Grain Valley, Missouri, mom received 109 units of blood, asks others to donate the gift of life
The country's blood supply is dangerously low. For Meghan Jolliffe, if this shortage had occurred while she was giving birth, she may not have survived.
As her water broke Meghan Jolliffe suffered an amniotic fluid embolism, a rare but often fatal condition. As a result, she needed 109 units of blood transfused into her to ultimately save her life.
Now Joliffe is a blood donation advocate, running several blood drives a year at her business in the Kansas City suburb of Grain Valley.
"It was so successful the first drive... raised almost 60 units," says Jolliffe. "So, we're just really grateful that everyone came out and donated."
But, it's not always possible to reach those kinds of numbers at every drive.
"It's always a tough time of year to get it through the holidays," Jolliffe explains. "But even this year was tough, we only had 20 people come out. So, it was tough for me to even get the support this year."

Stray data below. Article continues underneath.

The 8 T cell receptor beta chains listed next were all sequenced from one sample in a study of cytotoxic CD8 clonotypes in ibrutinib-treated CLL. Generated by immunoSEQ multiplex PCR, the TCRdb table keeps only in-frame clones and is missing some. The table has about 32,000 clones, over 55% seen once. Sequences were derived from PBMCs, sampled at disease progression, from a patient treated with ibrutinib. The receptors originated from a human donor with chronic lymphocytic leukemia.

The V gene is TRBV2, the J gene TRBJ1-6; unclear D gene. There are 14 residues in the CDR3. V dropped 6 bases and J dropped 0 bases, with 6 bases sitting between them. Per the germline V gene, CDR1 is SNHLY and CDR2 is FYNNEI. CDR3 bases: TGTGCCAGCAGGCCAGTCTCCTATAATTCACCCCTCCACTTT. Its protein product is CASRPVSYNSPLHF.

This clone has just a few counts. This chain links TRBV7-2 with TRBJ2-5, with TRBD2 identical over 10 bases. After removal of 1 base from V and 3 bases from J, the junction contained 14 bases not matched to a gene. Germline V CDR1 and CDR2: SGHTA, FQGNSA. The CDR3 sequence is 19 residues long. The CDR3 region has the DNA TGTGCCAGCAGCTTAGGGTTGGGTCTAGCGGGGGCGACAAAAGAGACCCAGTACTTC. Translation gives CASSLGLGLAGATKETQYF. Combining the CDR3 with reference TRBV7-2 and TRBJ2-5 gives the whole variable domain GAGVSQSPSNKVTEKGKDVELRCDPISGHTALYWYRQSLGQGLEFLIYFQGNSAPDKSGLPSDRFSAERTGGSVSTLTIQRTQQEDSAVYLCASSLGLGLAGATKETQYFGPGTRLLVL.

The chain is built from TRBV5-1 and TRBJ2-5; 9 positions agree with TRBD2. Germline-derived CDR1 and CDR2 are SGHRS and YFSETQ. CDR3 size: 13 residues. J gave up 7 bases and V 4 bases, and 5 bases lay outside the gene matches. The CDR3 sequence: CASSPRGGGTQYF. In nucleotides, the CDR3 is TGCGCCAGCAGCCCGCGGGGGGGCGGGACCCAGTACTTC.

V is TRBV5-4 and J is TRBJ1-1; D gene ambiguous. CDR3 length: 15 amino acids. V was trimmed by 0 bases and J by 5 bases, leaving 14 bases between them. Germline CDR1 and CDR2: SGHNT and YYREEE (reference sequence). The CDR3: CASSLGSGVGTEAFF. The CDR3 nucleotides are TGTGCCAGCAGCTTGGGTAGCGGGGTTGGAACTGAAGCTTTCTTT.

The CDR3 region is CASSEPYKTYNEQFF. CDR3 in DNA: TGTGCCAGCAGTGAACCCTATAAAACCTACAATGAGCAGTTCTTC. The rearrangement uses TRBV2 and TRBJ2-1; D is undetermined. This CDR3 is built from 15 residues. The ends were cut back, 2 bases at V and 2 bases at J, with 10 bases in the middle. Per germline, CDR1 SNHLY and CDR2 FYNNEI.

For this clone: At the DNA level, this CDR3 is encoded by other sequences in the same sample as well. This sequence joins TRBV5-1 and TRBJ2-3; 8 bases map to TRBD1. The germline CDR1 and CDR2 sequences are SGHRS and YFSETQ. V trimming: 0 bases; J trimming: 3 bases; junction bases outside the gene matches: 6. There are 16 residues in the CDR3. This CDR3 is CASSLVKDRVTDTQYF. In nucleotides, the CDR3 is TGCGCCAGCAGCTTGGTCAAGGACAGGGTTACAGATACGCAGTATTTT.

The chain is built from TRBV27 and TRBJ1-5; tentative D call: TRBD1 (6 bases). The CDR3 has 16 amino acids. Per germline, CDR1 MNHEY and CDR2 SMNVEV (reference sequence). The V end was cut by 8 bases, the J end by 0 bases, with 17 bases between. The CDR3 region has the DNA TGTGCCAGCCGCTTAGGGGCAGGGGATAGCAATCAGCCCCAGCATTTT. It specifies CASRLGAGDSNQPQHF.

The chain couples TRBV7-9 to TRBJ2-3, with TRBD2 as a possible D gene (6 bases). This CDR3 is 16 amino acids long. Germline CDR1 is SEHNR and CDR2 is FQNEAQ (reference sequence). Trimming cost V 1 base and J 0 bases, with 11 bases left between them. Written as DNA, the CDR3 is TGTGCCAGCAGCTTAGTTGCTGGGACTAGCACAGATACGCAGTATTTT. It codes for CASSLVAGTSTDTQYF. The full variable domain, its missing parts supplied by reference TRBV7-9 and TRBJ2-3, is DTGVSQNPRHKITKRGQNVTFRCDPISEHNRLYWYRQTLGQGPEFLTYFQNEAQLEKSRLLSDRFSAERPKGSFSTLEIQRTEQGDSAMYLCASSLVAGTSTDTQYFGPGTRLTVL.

At the Greater Kansas City & Northwest Missouri Chapter of the American Red Cross, its blood center is seeing dangerously low donation levels. According to Executive Director Randee Krumwiede, the supply is in "pretty bad shape."
"We're really making a plea to the public to roll up a sleeve and donate blood," she explains. "We get concerned because we make these pleas on regular occasions. But right now, it's urgent."
- Meghan Jolliffe, blood donation advocate
- Randee Krumwiede, executive director, Greater Kansas City & Northwest Missouri Chapter of the American Red Cross